Clematis and Climbers

Growing Jasmine – Planting, general care, pruning and propagation

Last updated on March 20th, 2022

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Jasmine is a woody climber that produces flowers in the summer or the winter depending on the variety you choose. Winter flowering jasmine such as the Jasminum nudiflorum produces stunning yellow flowers through winter and spring while the summer flowering varieties, such as Jasminum officinale with its white flowers and beesianum with its red flowers, produce stunning and often scented flowers in summer.

When planting it is best to do it in the spring or autumn if you have a summer flowering Jasmine, although the perfect time is probably autumn and for a winter Jasmine planting in spring would be ideal.

Once fully established, most hardy Jasmine varieties will span between 3 and 5 metres for height and spread, however, if grown in containers this reduces its height but it’s worth noting that they do adapt very well when grown in pots and containers. This is an incredibly popular plant for the UK because of its hardiness to frost although they do prefer a more sheltered position.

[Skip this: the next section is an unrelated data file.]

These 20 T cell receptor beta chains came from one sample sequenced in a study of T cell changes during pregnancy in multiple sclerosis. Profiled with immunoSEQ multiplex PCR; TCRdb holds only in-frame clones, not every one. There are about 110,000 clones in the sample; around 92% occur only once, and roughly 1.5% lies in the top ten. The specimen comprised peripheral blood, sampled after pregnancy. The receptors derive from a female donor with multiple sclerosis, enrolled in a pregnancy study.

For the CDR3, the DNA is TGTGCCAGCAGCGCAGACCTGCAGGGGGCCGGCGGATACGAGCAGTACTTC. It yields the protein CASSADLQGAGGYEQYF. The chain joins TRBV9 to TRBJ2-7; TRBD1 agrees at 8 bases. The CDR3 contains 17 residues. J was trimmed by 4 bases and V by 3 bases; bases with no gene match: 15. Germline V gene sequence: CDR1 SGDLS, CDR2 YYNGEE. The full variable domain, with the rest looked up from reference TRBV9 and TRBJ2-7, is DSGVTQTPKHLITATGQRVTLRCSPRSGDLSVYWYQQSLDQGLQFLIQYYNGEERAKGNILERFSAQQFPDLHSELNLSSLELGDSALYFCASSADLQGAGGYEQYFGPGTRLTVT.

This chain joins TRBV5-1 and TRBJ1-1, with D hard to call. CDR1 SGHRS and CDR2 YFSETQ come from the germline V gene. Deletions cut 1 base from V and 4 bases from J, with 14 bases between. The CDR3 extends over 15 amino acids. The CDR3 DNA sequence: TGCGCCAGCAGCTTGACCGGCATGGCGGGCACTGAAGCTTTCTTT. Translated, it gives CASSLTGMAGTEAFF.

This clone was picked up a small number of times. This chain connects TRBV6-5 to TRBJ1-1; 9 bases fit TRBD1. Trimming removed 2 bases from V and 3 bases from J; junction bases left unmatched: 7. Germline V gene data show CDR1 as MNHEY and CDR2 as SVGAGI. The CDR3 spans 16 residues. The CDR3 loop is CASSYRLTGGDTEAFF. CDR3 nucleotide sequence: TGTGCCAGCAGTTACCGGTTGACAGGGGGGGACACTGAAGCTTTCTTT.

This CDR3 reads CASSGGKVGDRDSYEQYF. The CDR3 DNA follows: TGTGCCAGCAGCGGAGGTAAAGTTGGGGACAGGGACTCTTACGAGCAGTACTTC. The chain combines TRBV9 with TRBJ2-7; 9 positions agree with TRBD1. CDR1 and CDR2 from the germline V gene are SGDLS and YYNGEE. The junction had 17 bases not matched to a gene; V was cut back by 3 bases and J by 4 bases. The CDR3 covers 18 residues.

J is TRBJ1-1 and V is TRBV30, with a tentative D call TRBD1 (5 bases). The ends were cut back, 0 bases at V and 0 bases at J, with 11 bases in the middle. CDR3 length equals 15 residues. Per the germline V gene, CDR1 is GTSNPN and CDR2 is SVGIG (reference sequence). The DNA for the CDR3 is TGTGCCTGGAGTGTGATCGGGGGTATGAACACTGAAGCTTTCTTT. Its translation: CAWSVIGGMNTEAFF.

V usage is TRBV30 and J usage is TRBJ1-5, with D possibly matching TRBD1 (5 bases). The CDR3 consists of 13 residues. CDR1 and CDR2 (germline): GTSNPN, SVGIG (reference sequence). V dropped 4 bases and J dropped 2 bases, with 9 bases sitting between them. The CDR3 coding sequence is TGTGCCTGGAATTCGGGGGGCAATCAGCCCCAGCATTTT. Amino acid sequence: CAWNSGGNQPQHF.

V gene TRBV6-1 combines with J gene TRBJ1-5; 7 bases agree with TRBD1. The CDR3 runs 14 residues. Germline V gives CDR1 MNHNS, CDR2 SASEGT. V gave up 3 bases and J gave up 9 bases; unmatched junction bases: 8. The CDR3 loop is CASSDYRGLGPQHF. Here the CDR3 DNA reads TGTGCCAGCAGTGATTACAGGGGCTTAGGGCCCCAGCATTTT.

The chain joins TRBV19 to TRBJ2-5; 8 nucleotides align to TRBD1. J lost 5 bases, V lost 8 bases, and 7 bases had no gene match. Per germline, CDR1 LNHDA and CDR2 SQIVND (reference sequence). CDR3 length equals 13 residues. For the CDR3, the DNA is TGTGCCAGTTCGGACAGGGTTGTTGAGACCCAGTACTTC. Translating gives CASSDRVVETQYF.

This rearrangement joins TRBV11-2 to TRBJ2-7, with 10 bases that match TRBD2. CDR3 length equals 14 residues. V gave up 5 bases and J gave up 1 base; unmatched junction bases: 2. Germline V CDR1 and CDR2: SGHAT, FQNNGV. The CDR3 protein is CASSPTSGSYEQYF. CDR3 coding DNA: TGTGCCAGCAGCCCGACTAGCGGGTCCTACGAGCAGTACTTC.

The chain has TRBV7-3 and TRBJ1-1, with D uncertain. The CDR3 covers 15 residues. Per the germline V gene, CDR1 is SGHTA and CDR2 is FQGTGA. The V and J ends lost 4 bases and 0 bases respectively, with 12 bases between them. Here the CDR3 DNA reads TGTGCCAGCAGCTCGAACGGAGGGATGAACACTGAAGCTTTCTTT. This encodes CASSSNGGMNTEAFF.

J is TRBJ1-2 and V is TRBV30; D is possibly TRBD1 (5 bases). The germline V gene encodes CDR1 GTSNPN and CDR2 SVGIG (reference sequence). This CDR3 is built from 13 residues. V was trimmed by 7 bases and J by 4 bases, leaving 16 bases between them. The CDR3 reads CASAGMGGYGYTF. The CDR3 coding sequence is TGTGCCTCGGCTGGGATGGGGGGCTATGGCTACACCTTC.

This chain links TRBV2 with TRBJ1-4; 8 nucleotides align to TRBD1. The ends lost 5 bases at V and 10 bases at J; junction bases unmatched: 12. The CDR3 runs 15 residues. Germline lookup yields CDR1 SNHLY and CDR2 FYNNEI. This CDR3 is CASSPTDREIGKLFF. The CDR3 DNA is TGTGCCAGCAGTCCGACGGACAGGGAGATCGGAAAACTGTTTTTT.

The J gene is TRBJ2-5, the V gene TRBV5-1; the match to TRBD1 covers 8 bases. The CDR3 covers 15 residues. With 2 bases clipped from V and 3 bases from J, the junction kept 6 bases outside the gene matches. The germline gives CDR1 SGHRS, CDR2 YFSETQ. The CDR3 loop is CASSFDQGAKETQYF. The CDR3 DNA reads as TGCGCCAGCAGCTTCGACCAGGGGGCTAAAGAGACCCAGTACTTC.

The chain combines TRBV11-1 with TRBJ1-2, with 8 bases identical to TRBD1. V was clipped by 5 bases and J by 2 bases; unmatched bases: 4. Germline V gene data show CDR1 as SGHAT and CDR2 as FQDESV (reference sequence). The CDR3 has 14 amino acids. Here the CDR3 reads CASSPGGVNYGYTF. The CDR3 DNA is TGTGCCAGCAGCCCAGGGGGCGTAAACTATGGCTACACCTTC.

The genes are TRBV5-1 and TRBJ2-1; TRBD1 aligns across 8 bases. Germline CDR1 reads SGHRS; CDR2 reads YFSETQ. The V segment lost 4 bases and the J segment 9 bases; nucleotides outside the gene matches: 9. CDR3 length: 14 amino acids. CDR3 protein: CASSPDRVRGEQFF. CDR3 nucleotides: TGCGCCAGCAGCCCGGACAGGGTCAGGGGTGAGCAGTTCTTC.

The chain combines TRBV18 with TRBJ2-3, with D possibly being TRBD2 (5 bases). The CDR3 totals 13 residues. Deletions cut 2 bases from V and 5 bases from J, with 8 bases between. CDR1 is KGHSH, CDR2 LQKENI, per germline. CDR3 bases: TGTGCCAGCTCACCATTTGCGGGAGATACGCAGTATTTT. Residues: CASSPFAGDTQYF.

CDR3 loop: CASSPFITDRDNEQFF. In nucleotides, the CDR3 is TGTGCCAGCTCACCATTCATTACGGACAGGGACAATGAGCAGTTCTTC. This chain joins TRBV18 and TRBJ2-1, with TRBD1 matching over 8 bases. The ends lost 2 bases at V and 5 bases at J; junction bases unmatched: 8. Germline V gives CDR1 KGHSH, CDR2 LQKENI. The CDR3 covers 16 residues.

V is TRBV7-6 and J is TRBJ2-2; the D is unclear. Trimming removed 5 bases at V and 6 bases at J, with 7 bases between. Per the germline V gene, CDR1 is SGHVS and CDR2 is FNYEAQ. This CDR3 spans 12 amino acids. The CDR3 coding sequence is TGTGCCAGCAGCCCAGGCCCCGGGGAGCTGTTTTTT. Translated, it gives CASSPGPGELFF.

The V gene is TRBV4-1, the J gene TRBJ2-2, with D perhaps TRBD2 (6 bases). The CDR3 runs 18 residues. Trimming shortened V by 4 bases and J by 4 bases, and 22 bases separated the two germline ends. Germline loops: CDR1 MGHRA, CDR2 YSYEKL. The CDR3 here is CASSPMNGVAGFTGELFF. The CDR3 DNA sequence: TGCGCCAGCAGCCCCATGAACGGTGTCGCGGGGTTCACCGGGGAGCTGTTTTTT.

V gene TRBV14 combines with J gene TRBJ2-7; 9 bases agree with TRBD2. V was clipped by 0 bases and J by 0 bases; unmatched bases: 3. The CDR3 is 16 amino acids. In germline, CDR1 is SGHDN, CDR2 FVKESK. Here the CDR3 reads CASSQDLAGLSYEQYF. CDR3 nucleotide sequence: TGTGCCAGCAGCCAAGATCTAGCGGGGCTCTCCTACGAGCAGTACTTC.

How to grow Jasmine plants

How to grow jasmine plants

Winter Jasmine is more tolerant of partial shade than the summer varieties

When planting Jasmine you need to provide fertile, well-drained soil with partial sun or full sun. If you are growing summer Jasmine it requires a slightly sheltered spot with full sun, preferably facing south or southwest. By comparison, if you are growing winter Jasmine it is more tolerant of partial shade and thrives with south-east or north-west direction.

Growing frost hardy varieties under glass over winter

Growing frost-hardy but more tender varieties (such as Jasminum Trachelospermum) in colder areas where they may not survive, can be kept in a cold greenhouse or an unheated conservatory over winter using nothing more than a small greenhouse heater to keep the frost to a minimum.